Sinking Pacific island Kiribati considers moving to a man-made alternative
A C Grayling
A. C. Grayling is an English philosopher and founder of independent undergraduate college, New College of the Humanities. He is the author of several books including The Refutation of Scepticism (1985), The Meaning of Things (2001) and The Good Book (2011).
Thursday 08 September 2011
The future for Kiribati, one of the low-lying Pacific nations threatened by rising seas, is so dire that the government is contemplating relocating the entire population to man-made islands resembling giant oil rigs.
"We're considering everything... because we are running out of options," the President of Kiribati, Anote Tong, said yesterday in Auckland, where he is attending the Pacific Islands Forum. He said that his small, impoverished country – where the highest land is no more than two metres above sea level – urgently needed the world to take action on climate change.
Vulnerable Pacific nations have acquired a powerful new ally, the UN Secretary-General, Ban Ki-moon, who visited Kiribati on his way to the Auckland conference. In a speech on Tuesday, Mr Ban warned: "For those who believe climate change is about some distant future, I invite them to Kiribati. Climate change is not about tomorrow. It is lapping at our feet – quite literally in Kiribati and elsewhere." Beachside villages in Kiribati – which consists of 33 coral atolls sprinkled across two million square miles of ocean – have already had to move to escape the encroaching waves. Water supplies have been contaminated by salt water, and crops destroyed. Erosion, caused partly by storms and flooding, is increasingly serious.
Mr Tong said he had seen models of a man-made floating island, similar to an offshore oil platform and costing US$2bn (£1.25bn). While it sounded "like something from science fiction", he said radical ideas had to be considered. "If you're faced with the option of being submerged with your family, what would you do?" he asked. "Would you jump on the rig... on a floating island or not? I think the answer is yes."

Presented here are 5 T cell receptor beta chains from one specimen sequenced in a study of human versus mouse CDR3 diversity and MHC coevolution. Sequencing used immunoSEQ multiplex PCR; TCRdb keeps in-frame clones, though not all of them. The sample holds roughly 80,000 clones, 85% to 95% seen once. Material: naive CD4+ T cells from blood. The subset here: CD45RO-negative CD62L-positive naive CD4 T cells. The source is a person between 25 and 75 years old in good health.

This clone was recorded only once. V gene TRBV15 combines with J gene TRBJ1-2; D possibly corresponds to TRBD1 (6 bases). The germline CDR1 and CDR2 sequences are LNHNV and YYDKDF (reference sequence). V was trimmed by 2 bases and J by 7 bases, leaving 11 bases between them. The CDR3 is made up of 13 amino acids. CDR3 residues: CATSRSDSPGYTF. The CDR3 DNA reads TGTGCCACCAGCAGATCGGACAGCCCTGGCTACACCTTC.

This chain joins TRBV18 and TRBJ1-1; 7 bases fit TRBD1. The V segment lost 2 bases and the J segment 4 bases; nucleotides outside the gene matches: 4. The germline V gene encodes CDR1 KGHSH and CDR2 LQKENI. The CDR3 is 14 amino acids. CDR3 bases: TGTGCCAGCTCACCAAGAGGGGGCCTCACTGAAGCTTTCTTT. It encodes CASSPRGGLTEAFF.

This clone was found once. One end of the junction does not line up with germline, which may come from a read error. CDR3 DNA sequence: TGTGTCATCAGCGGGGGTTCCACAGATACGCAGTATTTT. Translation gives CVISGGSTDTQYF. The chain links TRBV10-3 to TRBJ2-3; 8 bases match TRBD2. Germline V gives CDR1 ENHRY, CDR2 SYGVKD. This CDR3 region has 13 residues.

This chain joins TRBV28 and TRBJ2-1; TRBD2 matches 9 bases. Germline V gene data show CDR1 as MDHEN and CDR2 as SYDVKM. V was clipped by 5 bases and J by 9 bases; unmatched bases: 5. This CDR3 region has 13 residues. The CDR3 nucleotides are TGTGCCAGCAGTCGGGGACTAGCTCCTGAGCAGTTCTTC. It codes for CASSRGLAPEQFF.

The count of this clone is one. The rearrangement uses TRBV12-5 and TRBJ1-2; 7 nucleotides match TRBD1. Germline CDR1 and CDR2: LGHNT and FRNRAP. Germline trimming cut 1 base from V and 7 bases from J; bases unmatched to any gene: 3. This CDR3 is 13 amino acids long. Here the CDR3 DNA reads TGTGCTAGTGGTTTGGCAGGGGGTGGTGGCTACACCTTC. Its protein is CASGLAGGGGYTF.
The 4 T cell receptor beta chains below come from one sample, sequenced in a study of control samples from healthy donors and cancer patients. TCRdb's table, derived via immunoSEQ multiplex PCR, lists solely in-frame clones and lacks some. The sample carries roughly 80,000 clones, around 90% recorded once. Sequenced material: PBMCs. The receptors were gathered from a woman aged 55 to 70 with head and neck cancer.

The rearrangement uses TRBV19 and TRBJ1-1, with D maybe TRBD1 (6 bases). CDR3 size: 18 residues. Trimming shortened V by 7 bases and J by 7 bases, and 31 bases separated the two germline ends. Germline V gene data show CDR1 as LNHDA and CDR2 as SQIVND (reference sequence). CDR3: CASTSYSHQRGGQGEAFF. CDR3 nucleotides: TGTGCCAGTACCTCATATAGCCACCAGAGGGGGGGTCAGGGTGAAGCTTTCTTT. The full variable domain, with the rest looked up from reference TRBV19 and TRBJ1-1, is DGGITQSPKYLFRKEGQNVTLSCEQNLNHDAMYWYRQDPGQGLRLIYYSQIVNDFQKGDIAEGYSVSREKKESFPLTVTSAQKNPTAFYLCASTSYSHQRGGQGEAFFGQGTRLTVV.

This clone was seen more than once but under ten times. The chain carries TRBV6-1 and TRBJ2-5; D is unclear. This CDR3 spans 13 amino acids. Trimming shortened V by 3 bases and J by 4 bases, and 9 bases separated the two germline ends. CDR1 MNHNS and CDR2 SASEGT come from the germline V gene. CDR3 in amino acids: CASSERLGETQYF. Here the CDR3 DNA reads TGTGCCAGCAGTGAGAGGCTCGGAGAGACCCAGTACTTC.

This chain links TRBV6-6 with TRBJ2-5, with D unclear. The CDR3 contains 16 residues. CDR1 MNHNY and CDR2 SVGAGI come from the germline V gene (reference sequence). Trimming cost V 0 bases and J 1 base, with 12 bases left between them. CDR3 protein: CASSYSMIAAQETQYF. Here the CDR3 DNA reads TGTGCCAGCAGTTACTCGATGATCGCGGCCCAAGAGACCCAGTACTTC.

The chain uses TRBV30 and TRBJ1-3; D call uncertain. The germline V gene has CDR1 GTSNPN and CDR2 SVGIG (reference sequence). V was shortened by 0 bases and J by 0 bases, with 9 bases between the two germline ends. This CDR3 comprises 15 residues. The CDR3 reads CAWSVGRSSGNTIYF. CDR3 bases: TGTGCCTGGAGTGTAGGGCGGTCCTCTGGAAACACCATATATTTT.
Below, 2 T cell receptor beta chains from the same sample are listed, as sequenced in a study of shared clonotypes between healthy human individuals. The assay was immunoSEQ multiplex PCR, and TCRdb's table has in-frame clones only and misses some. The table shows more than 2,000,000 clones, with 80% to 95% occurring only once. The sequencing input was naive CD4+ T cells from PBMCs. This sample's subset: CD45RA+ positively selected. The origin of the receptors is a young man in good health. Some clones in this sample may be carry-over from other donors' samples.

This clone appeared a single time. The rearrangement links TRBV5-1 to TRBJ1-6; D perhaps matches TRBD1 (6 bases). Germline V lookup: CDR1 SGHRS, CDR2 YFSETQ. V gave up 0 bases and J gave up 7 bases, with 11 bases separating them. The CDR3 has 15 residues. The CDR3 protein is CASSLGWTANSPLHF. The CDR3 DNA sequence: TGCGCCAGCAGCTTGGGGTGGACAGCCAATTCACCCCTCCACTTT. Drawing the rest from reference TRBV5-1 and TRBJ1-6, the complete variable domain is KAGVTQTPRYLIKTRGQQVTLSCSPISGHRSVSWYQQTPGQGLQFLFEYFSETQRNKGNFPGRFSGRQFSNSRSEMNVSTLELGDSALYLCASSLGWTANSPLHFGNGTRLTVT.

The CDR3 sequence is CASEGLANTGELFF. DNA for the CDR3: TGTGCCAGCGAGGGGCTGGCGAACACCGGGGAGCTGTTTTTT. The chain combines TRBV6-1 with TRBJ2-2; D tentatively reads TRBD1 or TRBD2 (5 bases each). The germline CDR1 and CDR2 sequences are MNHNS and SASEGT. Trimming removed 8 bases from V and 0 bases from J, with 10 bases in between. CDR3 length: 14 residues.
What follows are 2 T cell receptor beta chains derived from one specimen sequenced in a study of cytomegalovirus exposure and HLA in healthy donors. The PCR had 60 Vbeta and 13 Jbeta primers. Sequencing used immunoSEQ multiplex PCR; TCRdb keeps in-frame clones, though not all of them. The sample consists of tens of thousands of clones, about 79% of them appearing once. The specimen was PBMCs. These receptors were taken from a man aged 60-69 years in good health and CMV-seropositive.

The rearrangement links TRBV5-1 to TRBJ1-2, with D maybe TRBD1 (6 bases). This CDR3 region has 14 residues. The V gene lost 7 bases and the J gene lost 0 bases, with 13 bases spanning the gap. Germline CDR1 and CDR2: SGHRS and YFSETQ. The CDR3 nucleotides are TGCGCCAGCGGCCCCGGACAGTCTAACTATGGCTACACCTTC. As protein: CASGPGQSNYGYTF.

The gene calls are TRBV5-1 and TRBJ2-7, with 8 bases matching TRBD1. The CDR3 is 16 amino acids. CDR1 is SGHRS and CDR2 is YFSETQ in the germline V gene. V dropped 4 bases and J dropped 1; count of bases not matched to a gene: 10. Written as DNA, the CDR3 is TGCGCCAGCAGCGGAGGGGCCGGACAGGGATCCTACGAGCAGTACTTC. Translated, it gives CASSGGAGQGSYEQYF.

Other ideas included building a series of sea walls, at a cost of nearly $1bn. But Mr Tong said it would be up to the international community to fund such projects, and he complained that Kiribati had received little financial aid despite pledges from wealthier nations.
A former British colony called the Gilbert Islands, Kiribati is home to 103,000 people, most of them crammed into the main atoll, Tarawa, a horseshoe-shaped chain of islets surrounding a central lagoon. Like other pancake-flat Pacific nations such as Tuvalu and the Marshall Islands, and Indian Ocean nations such as the Maldives, it faces oblivion as a result of global warming-induced rising sea levels.
Mr Tong said that for i-Kiribati, as his countrymen are known, it was no longer a case of adapting to a changing environment, but of survival. He said Kiribati desperately needed the world to act to reduce carbon emissions.
Mr Ban said his visit to Kiribati had strengthened his view that "something is seriously wrong with our current model of economic development". He said: "We will not succeed in reducing emissions without sustainable energy solutions."
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